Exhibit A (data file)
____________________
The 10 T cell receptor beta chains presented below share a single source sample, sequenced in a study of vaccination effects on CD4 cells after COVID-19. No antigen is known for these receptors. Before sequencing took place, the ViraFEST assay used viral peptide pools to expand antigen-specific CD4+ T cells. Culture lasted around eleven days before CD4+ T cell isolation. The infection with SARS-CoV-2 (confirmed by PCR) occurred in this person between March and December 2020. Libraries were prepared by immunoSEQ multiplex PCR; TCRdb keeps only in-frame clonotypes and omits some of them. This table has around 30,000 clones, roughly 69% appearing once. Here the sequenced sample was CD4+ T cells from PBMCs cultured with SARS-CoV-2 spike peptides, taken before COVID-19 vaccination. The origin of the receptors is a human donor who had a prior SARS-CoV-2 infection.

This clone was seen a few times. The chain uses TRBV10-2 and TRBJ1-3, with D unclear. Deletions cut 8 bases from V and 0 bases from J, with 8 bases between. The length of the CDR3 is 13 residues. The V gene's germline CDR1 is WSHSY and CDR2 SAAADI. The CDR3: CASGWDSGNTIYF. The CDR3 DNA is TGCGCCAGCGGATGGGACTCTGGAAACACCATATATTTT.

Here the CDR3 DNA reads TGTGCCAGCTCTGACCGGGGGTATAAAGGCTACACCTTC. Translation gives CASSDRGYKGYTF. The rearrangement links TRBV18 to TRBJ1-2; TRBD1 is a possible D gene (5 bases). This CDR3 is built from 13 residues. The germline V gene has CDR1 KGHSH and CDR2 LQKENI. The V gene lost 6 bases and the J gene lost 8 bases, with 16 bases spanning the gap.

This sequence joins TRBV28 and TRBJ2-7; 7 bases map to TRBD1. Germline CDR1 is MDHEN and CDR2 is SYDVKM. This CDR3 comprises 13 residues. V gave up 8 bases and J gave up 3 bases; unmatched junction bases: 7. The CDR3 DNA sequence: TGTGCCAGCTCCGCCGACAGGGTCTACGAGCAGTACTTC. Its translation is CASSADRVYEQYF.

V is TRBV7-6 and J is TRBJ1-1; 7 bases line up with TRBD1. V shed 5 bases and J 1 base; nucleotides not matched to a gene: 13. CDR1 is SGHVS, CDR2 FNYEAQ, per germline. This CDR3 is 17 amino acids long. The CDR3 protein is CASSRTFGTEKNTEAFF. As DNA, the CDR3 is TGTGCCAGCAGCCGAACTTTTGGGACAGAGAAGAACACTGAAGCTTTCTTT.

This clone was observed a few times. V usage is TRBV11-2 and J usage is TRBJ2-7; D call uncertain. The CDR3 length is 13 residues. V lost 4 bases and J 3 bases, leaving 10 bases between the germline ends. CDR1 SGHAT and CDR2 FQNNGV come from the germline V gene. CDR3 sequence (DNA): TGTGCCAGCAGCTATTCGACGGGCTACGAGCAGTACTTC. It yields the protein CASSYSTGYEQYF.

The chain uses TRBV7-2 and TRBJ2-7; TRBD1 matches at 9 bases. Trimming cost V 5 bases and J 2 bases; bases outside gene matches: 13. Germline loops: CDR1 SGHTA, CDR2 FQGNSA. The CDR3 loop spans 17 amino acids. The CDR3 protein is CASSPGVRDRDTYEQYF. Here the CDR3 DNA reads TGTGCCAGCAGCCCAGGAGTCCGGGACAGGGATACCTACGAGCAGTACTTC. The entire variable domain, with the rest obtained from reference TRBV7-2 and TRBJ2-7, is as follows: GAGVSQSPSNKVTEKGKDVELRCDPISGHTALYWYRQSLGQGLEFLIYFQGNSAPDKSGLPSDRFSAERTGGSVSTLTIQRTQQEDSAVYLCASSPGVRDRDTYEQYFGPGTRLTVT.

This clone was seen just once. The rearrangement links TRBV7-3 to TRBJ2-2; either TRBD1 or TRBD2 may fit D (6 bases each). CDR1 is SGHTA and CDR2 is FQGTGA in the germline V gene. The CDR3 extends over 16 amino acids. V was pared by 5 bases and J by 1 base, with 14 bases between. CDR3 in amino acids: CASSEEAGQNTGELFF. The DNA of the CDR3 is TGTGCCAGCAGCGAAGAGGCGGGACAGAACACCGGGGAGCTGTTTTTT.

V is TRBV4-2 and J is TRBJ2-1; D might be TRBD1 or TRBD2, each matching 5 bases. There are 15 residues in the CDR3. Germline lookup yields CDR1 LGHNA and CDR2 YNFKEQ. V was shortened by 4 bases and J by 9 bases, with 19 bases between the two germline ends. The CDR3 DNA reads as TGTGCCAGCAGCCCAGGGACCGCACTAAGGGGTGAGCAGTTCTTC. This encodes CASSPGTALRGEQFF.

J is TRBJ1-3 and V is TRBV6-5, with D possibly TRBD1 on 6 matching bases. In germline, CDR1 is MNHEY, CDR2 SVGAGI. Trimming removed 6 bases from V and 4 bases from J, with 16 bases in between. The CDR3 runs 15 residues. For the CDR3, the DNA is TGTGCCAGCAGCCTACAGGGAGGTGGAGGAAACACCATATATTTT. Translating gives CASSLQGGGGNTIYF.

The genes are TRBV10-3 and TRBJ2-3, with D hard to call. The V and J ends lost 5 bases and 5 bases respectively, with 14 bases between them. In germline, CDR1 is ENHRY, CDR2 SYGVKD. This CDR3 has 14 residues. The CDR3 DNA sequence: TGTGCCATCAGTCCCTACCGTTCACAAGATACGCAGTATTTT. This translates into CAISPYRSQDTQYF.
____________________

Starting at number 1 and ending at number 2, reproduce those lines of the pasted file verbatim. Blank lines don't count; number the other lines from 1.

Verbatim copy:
The 10 T cell receptor beta chains presented below share a single source sample, sequenced in a study of vaccination effects on CD4 cells after COVID-19. No antigen is known for these receptors. Before sequencing took place, the ViraFEST assay used viral peptide pools to expand antigen-specific CD4+ T cells. Culture lasted around eleven days before CD4+ T cell isolation. The infection with SARS-CoV-2 (confirmed by PCR) occurred in this person between March and December 2020. Libraries were prepared by immunoSEQ multiplex PCR; TCRdb keeps only in-frame clonotypes and omits some of them. This table has around 30,000 clones, roughly 69% appearing once. Here the sequenced sample was CD4+ T cells from PBMCs cultured with SARS-CoV-2 spike peptides, taken before COVID-19 vaccination. The origin of the receptors is a human donor who had a prior SARS-CoV-2 infection.

This clone was seen a few times. The chain uses TRBV10-2 and TRBJ1-3, with D unclear. Deletions cut 8 bases from V and 0 bases from J, with 8 bases between. The length of the CDR3 is 13 residues. The V gene's germline CDR1 is WSHSY and CDR2 SAAADI. The CDR3: CASGWDSGNTIYF. The CDR3 DNA is TGCGCCAGCGGATGGGACTCTGGAAACACCATATATTTT.